Construction Contract Study in Technical Educationby Richard P. Maher, Assoc. Prof. of Building Construction and Architecture; Texas A&M Univ., College Station, Tex.,
Serial Information: Journal of the Construction Division, 1979, Vol. 105, Issue 1, Pg. 41-49
Document Type: Journal Paper
Errata: (See full record)
Because of the importance of the contract as the medium serving the construction industry, the writer believes that students in professional and technical schools should be taught about the construction contract. Students about to enter the industry should study the contract much more thoroughly, particularly its formation and use as an implement of performance. It seems that, if the student is to be the future formulator and administrator of contracts, this is a subject of as much importance in his formal education as any other subject. In relation to the present day construction industry, it is probably of the greatest impotance. The subject of contract being so broad calls for honest evaluation by the technical educator both as to the extent of the study and also to its specialty. It is suggested here that the study of the construction contract be based on the elemental theory of contract. Extensions of the theory to practical application should become a major field of study within the technical curricula.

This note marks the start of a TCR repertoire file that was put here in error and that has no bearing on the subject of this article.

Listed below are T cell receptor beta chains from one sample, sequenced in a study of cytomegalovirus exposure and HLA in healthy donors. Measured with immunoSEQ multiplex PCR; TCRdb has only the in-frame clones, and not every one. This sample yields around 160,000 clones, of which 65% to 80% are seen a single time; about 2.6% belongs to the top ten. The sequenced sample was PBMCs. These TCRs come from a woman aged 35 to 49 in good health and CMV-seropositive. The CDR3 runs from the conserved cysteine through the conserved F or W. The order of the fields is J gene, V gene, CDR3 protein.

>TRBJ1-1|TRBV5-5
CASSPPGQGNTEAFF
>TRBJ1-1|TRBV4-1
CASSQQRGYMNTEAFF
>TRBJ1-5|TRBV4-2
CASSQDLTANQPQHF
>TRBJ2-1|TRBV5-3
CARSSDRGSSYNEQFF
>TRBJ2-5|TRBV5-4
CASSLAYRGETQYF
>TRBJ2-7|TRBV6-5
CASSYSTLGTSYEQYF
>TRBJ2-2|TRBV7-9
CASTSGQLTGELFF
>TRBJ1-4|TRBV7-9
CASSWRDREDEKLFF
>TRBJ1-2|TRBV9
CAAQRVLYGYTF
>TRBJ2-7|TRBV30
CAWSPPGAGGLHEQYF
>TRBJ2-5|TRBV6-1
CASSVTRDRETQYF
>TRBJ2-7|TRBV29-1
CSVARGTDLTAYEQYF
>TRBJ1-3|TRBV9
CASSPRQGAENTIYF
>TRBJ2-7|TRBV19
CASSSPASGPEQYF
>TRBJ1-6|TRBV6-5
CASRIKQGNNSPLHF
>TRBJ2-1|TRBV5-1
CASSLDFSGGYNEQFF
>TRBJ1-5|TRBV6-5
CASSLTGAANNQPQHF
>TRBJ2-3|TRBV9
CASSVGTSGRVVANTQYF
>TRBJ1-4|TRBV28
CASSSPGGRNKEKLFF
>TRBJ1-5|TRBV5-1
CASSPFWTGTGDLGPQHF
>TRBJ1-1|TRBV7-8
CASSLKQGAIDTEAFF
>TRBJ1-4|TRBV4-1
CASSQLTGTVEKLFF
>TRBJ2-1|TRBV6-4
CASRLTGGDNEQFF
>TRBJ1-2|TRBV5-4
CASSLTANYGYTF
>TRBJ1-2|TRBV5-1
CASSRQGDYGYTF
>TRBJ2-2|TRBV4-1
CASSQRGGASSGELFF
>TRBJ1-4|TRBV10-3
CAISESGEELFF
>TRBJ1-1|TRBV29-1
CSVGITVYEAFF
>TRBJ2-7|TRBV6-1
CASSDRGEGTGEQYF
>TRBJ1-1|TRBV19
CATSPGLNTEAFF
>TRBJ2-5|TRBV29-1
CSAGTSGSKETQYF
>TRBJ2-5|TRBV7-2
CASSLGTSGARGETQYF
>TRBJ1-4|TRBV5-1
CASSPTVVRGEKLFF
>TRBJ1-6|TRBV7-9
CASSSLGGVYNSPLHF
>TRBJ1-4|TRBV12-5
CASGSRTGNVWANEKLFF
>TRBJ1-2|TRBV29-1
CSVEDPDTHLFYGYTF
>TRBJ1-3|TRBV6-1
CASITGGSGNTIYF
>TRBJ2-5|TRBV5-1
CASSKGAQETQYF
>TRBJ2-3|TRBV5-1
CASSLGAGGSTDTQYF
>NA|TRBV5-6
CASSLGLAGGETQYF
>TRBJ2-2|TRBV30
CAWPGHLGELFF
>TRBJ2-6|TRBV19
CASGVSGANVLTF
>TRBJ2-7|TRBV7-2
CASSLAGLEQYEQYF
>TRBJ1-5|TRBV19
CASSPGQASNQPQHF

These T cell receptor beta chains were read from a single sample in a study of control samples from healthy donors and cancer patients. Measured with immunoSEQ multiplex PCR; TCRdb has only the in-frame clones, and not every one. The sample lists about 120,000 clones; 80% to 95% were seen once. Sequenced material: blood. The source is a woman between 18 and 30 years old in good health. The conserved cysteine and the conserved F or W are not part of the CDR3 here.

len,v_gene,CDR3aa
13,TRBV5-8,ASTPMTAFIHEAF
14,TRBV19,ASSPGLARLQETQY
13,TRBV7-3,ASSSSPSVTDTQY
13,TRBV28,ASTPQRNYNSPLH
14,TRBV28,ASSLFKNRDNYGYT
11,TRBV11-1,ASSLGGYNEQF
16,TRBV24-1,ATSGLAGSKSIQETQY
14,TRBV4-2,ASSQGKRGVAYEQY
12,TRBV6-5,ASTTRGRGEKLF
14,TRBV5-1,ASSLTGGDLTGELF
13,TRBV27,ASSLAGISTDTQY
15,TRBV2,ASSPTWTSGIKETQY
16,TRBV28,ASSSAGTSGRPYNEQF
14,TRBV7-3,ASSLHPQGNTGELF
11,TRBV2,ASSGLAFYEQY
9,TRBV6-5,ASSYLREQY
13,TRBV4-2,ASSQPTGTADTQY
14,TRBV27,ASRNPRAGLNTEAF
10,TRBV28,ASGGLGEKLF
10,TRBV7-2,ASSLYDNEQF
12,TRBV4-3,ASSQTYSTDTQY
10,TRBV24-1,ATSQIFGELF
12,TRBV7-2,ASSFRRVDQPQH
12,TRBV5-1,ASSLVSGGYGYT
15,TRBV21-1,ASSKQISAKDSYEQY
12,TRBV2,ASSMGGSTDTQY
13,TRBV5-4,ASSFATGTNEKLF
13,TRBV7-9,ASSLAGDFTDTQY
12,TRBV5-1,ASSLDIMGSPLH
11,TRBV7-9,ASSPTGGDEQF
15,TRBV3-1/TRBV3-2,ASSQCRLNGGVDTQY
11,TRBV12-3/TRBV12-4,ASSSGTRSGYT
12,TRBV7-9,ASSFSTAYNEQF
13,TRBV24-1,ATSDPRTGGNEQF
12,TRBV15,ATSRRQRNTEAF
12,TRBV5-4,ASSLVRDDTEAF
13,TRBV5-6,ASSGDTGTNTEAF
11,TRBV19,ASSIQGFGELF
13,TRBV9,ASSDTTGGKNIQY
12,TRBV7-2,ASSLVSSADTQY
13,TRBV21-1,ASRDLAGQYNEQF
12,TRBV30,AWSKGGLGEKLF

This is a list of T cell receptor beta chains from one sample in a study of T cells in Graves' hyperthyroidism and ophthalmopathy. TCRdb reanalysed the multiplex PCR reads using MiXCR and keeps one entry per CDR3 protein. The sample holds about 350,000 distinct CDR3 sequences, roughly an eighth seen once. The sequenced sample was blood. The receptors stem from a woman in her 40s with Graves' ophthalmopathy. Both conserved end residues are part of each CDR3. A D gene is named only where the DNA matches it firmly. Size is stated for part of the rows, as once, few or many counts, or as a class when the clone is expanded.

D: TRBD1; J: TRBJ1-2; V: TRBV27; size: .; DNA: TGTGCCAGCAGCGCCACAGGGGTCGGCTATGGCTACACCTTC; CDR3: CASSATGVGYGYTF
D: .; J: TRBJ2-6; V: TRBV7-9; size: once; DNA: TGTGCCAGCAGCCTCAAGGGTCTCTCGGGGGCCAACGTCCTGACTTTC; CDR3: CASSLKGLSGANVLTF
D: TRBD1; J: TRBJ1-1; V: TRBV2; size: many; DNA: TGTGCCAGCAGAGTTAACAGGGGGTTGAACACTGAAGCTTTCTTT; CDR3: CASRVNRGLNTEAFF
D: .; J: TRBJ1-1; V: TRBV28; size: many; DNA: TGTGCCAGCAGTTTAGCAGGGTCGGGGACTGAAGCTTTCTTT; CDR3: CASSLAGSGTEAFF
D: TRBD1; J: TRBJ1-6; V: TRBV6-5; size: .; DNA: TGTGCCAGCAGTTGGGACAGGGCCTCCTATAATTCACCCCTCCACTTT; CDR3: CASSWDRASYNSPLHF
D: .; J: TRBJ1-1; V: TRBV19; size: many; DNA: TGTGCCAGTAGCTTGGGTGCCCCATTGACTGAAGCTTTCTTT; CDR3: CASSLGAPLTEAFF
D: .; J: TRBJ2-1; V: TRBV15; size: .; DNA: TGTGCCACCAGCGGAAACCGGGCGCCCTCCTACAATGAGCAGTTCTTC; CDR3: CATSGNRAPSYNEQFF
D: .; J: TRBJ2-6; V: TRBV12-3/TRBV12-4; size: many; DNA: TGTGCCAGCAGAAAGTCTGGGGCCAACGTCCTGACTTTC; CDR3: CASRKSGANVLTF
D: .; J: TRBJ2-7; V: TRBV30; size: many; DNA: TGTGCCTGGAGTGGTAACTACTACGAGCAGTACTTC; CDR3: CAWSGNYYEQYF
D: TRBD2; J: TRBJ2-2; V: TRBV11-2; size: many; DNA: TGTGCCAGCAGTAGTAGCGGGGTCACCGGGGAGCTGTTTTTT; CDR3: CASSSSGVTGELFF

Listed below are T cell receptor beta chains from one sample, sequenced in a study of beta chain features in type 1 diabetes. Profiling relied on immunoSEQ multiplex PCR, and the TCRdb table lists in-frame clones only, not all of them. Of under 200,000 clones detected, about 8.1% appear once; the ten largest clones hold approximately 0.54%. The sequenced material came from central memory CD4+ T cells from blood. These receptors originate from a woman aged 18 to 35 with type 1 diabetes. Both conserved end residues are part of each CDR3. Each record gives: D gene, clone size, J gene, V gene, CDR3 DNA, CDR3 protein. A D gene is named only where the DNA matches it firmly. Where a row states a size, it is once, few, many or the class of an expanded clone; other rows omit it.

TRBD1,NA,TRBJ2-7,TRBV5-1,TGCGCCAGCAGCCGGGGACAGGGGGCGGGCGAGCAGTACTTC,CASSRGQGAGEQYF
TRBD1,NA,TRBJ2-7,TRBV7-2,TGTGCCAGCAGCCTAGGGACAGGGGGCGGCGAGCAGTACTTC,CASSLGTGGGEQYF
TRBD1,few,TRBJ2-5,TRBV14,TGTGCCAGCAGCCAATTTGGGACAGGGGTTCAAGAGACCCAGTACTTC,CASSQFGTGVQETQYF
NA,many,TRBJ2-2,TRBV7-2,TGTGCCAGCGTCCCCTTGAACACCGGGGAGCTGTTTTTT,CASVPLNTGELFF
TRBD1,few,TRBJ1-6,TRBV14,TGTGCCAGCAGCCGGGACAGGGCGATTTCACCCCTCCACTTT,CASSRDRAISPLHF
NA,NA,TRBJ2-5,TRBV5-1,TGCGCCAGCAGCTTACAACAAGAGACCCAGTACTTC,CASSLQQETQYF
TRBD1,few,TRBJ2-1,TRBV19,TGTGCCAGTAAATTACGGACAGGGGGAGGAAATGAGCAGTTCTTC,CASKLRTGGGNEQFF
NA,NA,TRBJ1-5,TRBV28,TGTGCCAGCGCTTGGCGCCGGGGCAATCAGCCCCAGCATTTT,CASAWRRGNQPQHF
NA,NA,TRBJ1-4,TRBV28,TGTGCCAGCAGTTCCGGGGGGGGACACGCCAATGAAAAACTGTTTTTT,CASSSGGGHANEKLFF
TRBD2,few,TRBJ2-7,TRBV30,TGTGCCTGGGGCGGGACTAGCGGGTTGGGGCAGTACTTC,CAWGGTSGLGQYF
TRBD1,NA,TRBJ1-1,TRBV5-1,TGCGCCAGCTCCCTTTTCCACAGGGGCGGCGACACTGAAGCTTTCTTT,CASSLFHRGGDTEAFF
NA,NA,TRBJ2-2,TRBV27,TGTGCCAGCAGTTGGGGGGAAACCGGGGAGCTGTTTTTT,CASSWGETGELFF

Subject Headings: Contracts | Education | Students | Construction industry | Field tests | School buildings | Industries
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